Author Topic: The Battle of Aljubarrota  (Read 546 times)

Offline Optatus

  • Vizekorporal
  • **
  • Posts: 220
  • Thanked: 216 times
  • Religion: Catholic
The Battle of Aljubarrota
« on: April 26, 2018, 07:17:21 PM »
A nice, concise summary of one of the most definitive battles in Portuguese history.

Battle of Aljubarrota


The modern Nation-State of Portugal starts in 868 when a military march of the Galician Kingdom is founded by Vímara Peres as Comitatus Portucalensis. In the 12th century, the nobles of the 2nd County of Portugal became discontent with a series events that they saw as a betrayal to the self-determination of these lands. The Portuguese achieve full independence on the 24th of June of 1128 and Afonso Henriques its regent (Dux Portucalensis), acclaimed king in 1139.

On the 23rd of May of 1179, Pope Alexander III officially recognized the legitimate full sovereignty of Portugal and Afonso Henriques as the first King of Portugal in the Manifestis Probatum Est.

Although, the King of Castille and León accepted the independence of Portugal in 1143, through the Treaty of Zamora, the conflicts were more or less constant until they reach a point of no return in the 14th Century.

Political context prior to the Battle of Aljubarrota

The death of D.Fernando I in 1383 and the Treaty of Salvaterra de Magos signed in April of that same year between the queen Leonor Teles, the Count João Andeiro and the King of Castille determined that the Crown of Portugal would belong to the descendants of the King of Castille, D. Juan I and the capital relocated to the Kingdom of Toledo. The Kingdom of Castille would therefore inevitably dominate Portugal. As a result, this situation left the majority of the Portuguese discontent.

Looking back at the political crisis from 1383 to 1385, it is possible to ascertain that its roots were in the dissatisfaction felt by the population, due to the deterioration of the living conditions of the majority of the population, but also when faced with the possibility that the independence of the Kingdom of Portugal could be at stake.

This desire for change grew when Leonor Teles and her allies wanted a political solution for Portugal, which not only was legally questionable, as well as clearly dissatisfying to the majority of the Portuguese population.

In light of these circumstances, the population of Lisbon proclaims D. João, Master of Avis, half brother of D. Fernando, as "ruler, governor and defender of the kingdom". The revolt of the Portuguese population is felt in several areas and cities of the Kingdom. In 1384, the King of Castille comes to Portugal, at the request of D. Leonor Teles. Between February and October the city of Lisbon is besieged, by land and sea, with the support of the Castillian fleet. This tactic does not work, not only due to the determination of the Portuguese forces, but also because Lisbon was properly walled and defended.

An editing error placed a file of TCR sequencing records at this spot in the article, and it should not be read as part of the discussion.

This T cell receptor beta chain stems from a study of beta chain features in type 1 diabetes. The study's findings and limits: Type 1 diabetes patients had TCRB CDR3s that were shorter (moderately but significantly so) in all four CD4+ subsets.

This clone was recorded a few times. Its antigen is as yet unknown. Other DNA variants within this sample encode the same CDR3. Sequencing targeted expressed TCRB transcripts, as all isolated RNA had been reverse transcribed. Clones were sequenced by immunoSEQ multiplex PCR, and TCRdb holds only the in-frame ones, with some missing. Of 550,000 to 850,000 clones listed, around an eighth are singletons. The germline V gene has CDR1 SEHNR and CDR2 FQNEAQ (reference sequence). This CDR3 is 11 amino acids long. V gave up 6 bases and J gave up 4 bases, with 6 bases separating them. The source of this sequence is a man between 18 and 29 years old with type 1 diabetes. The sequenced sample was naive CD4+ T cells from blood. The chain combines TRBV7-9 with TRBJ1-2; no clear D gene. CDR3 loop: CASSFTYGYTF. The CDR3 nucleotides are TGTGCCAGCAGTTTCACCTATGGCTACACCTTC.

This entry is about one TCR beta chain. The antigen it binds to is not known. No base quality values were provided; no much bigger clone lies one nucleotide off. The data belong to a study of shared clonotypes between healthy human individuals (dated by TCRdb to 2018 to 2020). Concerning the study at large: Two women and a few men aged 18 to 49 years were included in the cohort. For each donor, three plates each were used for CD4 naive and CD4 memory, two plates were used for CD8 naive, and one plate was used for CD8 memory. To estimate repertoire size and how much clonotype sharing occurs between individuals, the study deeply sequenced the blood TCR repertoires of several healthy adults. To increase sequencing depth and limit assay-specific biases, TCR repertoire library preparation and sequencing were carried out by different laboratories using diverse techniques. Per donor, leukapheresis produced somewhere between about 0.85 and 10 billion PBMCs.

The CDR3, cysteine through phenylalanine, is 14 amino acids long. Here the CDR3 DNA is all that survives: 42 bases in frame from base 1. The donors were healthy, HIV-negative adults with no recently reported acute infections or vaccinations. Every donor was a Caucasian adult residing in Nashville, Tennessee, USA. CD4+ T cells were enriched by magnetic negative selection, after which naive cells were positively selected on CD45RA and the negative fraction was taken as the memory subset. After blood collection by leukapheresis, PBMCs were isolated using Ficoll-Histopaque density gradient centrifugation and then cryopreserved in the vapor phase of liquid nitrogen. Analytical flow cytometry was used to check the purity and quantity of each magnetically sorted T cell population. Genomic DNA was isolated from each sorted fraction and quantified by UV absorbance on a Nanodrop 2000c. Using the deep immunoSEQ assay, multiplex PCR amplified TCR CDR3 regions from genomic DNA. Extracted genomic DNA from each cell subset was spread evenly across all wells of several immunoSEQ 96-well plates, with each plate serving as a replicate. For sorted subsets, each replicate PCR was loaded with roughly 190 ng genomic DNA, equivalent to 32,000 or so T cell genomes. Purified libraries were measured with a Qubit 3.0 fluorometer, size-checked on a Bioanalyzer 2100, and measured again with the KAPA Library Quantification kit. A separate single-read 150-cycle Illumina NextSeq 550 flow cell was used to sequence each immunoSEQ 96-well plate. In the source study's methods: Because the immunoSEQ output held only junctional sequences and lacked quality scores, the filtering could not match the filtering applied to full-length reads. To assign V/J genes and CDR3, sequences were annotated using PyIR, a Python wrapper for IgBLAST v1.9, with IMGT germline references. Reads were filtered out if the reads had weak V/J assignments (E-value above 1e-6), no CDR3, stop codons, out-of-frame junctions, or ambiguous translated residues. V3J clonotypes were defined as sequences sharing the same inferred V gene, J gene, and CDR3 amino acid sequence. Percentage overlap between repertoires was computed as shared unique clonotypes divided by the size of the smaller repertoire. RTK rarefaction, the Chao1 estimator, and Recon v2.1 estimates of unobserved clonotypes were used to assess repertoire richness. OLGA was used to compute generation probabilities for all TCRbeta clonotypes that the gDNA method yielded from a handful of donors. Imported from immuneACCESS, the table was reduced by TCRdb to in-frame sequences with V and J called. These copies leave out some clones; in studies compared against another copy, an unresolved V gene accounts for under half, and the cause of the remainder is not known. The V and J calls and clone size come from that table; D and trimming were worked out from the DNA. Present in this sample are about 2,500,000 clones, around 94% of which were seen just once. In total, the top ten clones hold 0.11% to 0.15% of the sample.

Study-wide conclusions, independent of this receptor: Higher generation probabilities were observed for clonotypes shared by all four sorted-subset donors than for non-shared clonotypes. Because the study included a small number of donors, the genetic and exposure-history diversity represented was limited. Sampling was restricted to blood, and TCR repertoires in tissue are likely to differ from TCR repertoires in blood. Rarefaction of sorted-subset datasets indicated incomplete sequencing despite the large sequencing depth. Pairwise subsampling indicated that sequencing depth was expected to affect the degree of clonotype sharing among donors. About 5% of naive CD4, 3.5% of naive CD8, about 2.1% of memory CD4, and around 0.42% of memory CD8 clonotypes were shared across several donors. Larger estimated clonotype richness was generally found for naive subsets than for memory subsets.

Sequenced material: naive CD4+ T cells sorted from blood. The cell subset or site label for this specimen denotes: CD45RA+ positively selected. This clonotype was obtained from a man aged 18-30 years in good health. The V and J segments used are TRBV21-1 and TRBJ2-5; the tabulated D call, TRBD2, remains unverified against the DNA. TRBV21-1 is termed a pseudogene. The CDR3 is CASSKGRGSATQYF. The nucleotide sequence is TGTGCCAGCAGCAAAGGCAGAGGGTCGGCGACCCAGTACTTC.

During a period in which combats with Castille had ceased, the Master's party took on a different battle, a political one. Therefore, in March and April of 1385 the Courts of Coimbra were summoned to proclaim The Master of Avis, King of Portugal.

Therefore, on the 8 July, 1385 D. João I, once again invades Portugal, through Almeida, with a large army of 40.000 men, moving then to Trancoso, Celorico da Beira, Coimbra, Soure and Leiria. In the meantime, The Castillian army besieges Lisbon through sea, in April of that year. The Portuguese army, commanded by General Nuno Álvares Pereira gets into position for combat. At that point the Battle was inevitable.

The unravelling of the battle

In the early morning of August 14, the army of D. João I took its ground position, chosen the previous day by Nuno Álvares Pereira. By the end of the morning the Castillian army approached from a Roman road.

The shock with the Portuguese was avoided, once that implied having to go up a hill in very unfavourable conditions. They preferred to instead avoid the strong defensive position of the Portuguese through sea, and set ground in the wide area of Chão da Feira. The Portuguese army constituted of approximately 7.000 dismounted cavalry, then moved two kilometres south and inverted its battle position to face the enemy front.

Around six o’clock the Castillian assault the Portuguese position. Once the battle had begun five main phases of the battle can be described: